Franklin Square residents gathered last Sunday evening at the town’s Sept. 11 Memorial at Rath Park to memorialize 25 members of the community who died in the terrorist attacks on the World Trade Center 22 years ago.
“We are here to honor our heroes in the fire service and the community,” Joseph Gerrato, chief of the Franklin Square and Munson Fire Department, said. “As they gave their life for a cause which is bigger than oneself, their actions and examples should serve as an inspiration to us all.”
The gathering paid tribute not only to those who died that day, but also to the first responders who have succumbed to 9/11-related illnesses in the years since.
“Their spirit, devotion and legacy will never be forgotten,” said John Novello, the Fire Department’s secretary.
As rain fell, firefighters, friends and family members and loved ones placed roses on a steel remnant of the Trade Center towers in honor of each of those who died as their names were read aloud. They included firefighters, police offers and those who were working in the towers that morning. A final rose was placed to honor those who have died since 9/11 — in particular, Fire Commissioner and Honorary Chief Joseph Torregrossa.
Fire Department Deacon Doug Ferreiro described Sept. 11 as a day that started like any other. With some residents were getting their children ready for school, others were getting themselves ready for work or already at the office.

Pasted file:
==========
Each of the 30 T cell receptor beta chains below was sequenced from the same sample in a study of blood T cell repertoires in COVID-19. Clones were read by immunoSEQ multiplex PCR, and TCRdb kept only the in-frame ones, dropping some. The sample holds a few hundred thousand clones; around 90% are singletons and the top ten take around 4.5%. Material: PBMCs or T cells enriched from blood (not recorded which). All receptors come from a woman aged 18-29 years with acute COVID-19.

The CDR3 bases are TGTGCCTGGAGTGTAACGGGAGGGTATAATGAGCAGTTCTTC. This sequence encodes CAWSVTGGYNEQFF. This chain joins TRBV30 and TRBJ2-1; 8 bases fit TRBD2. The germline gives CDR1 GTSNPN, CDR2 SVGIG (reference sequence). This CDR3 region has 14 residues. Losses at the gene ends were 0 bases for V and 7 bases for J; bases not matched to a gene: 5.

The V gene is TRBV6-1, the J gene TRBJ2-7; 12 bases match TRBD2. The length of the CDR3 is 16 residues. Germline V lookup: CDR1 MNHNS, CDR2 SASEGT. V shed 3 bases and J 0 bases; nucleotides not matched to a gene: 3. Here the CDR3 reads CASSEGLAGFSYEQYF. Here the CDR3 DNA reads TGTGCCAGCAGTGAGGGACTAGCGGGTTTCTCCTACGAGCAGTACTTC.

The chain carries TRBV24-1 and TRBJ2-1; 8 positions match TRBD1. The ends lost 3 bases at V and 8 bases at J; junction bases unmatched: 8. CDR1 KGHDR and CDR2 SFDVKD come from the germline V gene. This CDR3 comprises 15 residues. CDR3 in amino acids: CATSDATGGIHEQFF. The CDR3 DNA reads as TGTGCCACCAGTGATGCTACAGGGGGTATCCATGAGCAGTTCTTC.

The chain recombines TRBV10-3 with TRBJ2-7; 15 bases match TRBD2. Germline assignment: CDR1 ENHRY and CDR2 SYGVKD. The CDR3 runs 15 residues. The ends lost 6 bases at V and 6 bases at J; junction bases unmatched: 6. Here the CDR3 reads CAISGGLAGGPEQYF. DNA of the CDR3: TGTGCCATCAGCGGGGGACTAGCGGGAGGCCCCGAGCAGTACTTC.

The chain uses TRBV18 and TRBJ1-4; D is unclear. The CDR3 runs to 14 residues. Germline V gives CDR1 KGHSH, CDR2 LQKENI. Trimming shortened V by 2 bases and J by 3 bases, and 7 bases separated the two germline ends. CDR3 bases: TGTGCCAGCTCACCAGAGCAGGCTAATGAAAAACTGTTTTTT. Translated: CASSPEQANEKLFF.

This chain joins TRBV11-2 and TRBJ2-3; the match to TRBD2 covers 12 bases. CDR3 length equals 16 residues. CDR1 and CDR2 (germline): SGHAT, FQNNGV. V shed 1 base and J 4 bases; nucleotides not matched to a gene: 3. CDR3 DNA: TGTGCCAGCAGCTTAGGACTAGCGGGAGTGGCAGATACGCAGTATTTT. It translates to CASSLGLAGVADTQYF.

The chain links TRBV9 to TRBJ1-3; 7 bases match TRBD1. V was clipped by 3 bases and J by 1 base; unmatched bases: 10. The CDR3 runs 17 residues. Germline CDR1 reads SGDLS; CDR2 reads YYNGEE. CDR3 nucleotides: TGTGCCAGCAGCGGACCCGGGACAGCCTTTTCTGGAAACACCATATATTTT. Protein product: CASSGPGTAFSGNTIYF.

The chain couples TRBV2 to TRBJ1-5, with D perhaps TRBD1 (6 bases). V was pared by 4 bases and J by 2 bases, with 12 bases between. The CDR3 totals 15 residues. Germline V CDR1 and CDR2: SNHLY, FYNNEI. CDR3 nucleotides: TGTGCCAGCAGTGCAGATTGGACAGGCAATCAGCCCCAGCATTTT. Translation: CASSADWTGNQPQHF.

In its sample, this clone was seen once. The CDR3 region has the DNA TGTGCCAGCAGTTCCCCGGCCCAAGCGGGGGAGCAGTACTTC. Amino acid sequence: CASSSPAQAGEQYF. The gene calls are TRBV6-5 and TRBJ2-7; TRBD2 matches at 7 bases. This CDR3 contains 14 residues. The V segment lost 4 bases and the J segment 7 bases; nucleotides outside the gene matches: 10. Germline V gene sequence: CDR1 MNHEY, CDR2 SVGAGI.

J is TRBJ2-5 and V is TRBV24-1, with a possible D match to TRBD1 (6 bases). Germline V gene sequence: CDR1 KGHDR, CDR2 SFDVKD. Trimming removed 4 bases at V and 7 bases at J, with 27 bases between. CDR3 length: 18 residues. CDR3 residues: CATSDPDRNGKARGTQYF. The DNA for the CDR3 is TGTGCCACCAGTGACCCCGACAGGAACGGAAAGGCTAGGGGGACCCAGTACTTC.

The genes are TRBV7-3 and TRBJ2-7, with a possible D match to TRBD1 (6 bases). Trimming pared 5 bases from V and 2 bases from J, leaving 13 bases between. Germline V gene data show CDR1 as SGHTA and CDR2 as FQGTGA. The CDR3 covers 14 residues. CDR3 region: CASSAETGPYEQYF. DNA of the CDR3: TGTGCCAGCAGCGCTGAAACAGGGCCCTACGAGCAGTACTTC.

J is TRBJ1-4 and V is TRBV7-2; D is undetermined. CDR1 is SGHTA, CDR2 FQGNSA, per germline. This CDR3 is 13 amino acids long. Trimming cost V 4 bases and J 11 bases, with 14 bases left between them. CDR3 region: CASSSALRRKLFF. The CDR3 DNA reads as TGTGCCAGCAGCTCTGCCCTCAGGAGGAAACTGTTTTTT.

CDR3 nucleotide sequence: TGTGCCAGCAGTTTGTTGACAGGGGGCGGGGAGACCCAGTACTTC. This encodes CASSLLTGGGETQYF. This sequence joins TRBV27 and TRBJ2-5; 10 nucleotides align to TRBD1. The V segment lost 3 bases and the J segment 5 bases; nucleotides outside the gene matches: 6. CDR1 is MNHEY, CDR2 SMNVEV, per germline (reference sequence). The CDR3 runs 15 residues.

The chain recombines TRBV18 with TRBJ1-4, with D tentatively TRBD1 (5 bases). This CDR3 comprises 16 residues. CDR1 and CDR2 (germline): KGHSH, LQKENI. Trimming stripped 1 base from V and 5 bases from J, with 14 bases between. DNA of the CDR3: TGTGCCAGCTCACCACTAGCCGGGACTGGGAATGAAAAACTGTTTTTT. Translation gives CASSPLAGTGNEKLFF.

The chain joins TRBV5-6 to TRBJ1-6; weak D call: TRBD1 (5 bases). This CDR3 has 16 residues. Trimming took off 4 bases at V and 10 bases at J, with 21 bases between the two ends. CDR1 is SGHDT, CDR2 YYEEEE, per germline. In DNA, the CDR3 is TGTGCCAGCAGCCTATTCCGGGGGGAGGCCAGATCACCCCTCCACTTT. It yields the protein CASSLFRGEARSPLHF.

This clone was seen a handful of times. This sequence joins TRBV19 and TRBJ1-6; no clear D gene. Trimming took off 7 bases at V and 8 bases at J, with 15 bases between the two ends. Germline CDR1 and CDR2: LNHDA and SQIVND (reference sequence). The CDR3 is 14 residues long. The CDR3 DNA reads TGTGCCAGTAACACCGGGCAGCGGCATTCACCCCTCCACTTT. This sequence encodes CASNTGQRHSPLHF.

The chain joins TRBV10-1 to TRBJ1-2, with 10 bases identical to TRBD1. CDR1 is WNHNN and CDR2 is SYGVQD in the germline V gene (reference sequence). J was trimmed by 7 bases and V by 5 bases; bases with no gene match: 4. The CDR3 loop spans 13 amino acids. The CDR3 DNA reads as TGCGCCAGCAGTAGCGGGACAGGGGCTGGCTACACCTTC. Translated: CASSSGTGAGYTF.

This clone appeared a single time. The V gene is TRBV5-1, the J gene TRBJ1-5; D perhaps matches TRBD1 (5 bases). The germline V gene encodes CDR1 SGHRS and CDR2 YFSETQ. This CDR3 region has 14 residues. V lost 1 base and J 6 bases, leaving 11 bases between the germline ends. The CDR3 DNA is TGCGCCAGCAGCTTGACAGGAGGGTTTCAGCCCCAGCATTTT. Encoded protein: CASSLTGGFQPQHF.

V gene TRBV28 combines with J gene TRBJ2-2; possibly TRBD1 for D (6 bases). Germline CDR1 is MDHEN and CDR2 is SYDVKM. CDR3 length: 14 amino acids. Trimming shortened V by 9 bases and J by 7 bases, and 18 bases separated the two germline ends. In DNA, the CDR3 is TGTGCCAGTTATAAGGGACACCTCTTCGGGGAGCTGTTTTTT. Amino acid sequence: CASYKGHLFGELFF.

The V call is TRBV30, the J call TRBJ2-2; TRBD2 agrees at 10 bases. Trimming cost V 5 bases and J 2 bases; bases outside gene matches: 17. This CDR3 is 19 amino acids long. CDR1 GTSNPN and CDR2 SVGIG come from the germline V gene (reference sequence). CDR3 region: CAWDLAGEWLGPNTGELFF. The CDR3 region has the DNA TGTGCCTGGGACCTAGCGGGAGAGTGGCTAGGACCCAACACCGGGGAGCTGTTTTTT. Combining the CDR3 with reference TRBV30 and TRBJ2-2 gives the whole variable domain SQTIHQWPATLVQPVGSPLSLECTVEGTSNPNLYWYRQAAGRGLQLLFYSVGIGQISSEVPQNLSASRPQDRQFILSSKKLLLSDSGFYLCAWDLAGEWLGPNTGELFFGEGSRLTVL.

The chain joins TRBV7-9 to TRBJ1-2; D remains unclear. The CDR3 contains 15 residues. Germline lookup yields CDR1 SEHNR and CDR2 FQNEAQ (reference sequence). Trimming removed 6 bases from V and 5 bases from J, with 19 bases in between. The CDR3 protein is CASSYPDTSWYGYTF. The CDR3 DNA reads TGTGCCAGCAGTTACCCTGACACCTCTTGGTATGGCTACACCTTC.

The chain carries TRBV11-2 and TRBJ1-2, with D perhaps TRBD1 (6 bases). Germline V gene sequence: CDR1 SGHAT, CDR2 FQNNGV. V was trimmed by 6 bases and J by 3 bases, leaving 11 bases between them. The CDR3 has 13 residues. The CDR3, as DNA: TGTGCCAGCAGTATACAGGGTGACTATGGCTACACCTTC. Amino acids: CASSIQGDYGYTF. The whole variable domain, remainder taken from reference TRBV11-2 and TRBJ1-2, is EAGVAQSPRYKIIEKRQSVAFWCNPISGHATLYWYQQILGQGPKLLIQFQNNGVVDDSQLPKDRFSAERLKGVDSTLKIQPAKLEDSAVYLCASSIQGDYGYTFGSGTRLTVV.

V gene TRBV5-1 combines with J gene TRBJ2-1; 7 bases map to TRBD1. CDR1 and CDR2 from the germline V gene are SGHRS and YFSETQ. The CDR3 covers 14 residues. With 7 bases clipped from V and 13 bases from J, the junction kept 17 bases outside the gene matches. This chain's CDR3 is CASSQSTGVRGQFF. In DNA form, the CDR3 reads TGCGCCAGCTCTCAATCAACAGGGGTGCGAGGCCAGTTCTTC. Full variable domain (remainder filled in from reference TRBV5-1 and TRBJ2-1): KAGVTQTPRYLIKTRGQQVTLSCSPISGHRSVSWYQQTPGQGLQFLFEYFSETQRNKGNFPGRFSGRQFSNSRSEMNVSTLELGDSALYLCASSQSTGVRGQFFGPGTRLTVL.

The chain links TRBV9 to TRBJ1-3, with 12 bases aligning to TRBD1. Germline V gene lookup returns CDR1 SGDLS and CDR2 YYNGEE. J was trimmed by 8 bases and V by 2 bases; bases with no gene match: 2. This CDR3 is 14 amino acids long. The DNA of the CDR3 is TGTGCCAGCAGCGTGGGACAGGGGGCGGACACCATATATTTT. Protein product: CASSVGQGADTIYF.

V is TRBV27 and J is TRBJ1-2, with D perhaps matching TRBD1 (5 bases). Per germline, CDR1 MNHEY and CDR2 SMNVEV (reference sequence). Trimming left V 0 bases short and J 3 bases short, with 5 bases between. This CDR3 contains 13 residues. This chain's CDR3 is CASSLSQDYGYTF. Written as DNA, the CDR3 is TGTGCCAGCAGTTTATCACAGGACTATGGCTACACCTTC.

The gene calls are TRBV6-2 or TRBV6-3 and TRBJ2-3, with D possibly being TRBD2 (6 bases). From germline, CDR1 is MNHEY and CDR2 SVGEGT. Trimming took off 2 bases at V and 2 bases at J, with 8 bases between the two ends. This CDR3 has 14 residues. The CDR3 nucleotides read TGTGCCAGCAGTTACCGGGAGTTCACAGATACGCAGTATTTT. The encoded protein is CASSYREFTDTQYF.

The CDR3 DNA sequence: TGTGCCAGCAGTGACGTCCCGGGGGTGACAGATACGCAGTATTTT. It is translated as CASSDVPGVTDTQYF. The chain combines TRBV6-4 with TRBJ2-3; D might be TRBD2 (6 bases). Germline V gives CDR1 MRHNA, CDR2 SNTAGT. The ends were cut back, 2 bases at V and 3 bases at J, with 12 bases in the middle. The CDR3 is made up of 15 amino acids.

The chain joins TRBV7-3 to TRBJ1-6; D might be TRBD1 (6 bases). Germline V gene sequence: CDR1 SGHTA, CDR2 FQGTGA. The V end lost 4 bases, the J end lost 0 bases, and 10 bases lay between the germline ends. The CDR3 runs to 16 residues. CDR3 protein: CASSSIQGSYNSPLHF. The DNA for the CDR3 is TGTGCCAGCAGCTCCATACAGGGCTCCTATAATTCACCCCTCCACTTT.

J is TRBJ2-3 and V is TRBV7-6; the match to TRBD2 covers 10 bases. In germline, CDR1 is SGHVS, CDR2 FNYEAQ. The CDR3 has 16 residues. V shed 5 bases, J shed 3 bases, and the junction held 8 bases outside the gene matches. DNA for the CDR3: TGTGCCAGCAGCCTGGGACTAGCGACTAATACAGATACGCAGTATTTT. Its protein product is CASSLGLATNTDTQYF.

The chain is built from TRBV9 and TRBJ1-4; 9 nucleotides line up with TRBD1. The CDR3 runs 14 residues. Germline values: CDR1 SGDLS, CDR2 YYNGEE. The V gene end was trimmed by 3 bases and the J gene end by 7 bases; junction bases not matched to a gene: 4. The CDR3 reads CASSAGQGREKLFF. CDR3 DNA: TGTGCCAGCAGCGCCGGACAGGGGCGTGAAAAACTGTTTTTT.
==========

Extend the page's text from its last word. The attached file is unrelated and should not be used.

Ferreiro recounted the cascade of horrible events: At 8:46 a.m., the first plane crashed into the World Trade Center’s north tower. At 9:03 a.m., a second plane hit the south tower. At 9:37 a.m., a third plane crashed into the Pentagon in Washington. At 9:59 a.m., the south tower collapsed. At 10:02 a.m., a fourth plane crashed in an empty field in Shanksville, Pennsylvania. At 10:28 a.m., the north tower collapsed.
“Who would know, on such a beautiful morning, every man, woman, and child — not only in this country, but across the world — would be changed,” Ferreiro said. “These people were our neighbors. Our husbands and wives. Sons. Daughters. Aunts. Uncles. And friends.”
In 2015, a sapling from the so-called Survivor Tree, a Callery pear tree found alive at ground zero weeks after the attacks, was given to the Fire Department, and today it stands tall at the memorial.
Though the remembrance focused on those who died, Ferreiro reminded the attendees to remember the actions of the first responders and civilians who helped people out of the doomed buildings, saving thousands of lives.
He also called on the community to remember the acts of kindness and support in the aftermath of the attacks. “Let us remember how this country came together,” Ferreiro said. “We held doors for each other. We greeted each other warmly. And even strangers we did not know, we welcomed.”
“You and I are deeply connected to this tragedy,” he added. “And on this day, we have the responsibility to carry out these words, ‘We will never forget.’”